To the centre of the circle...

Nick Myall
Monday 17 Sep 2018

This concept by Michael Jantzen blurs the lines between the inside and outside

From the architects...

The Oak Tree Ring House by Santa Fe-based Michael Jantzen is a new kind of interactive place in which to live. It was designed specifically for a temperate climate. The structure consists of a large circular steel support frame in the form of four concentric rings that radiate out around a large oak tree planter in a central open courtyard. There is an array of solar cells mounted around the perimeter of the courtyard that are used to supply the electrical and hot water needs of the house.

The circular section of the house around the courtyard contains the climate-controlled living space. This space is enclosed with curved sliding glass and screened panels that can be opened or closed depending on the weather conditions. The other three circular sections of the house that form concentric rings, support a variety of flat panels that can be automatically or manually moved around the perimeter of the courtyard and the glass enclosed space. Some of these panels are solid, some are covered with glass, and some are fitted with shade louvers and screens. All of the panels can be moved into many different kinds of arrangements around the support frame in order to manipulate the light and weather conditions under the canopy. It is also possible to hang vertical panels from the support frame to further control the livability of this space. Rainwater (for uses in and around the house) can be collected off of the panels and directed down through the support frame into containers buried under the house.

The design of the house was developed to create an interactive environment that truly blurs the lines between the inside and the outside of a living space. The canopy of movable panels can be used to allow the sun to enter the enclosed living space during the winter, and shade it during the summer. In addition, various kinds of microclimates can be created under the canopy by moving the panels to control light, wind, rain, and temperature. Some of the microclimates can be used to grow plants in a controlled way under the canopy. Others could be created in a way that would allow the curved glass panels (that form the enclosed portion of the house) to be opened during parts of the year, in order to expand the living spaces out and beyond the perimeter of the central courtyard.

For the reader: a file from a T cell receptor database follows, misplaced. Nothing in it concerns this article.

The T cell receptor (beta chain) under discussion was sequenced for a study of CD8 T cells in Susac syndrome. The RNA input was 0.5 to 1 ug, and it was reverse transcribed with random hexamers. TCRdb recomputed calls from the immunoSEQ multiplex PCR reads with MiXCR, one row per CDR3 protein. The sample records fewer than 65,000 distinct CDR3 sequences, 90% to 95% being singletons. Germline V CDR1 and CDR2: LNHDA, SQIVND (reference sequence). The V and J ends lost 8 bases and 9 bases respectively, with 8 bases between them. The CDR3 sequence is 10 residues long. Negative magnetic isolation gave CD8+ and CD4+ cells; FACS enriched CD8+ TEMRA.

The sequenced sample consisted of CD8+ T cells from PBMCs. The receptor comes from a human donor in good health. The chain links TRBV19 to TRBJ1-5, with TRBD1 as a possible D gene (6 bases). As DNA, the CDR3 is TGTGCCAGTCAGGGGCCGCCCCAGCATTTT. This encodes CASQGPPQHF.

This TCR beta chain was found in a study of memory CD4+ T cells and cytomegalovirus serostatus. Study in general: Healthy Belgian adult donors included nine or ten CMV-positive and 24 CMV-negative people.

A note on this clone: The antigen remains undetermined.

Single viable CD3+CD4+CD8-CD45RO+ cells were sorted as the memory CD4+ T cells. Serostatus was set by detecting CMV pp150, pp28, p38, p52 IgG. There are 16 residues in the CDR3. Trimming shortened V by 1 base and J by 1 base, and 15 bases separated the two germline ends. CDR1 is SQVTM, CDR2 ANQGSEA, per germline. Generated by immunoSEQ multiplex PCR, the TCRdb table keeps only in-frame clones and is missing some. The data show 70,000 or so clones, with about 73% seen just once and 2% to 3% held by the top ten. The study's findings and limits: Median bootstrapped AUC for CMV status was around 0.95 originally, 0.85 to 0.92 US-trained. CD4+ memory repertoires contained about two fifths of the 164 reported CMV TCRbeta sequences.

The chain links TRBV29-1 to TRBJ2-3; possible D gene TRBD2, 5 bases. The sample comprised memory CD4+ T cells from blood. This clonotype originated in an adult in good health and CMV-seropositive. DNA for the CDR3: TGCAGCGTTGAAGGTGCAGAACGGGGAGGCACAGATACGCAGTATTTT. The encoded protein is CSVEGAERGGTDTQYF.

All of the furniture, furnishings, storage, bath, work, and food preparation facilities are contained in cylinders of various sizes. The food preparation and bath cylinders are fixed in place, but all of the others can be rolled around and used in any part of the enclosed portion of the house, and/or anywhere under the canopy.

In this way, the lines between inside and outside are blurred even more. The large oak tree planted in the open courtyard at the center of the Oak Tree Ring House, symbolically refers to the way in which the house seems to have grown out around it. Aesthetically, the tree functions as a central focal point for the house as well as a place to sit and contemplate the relationship between nature and the built environment.

Nick Myall

News editor

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United States

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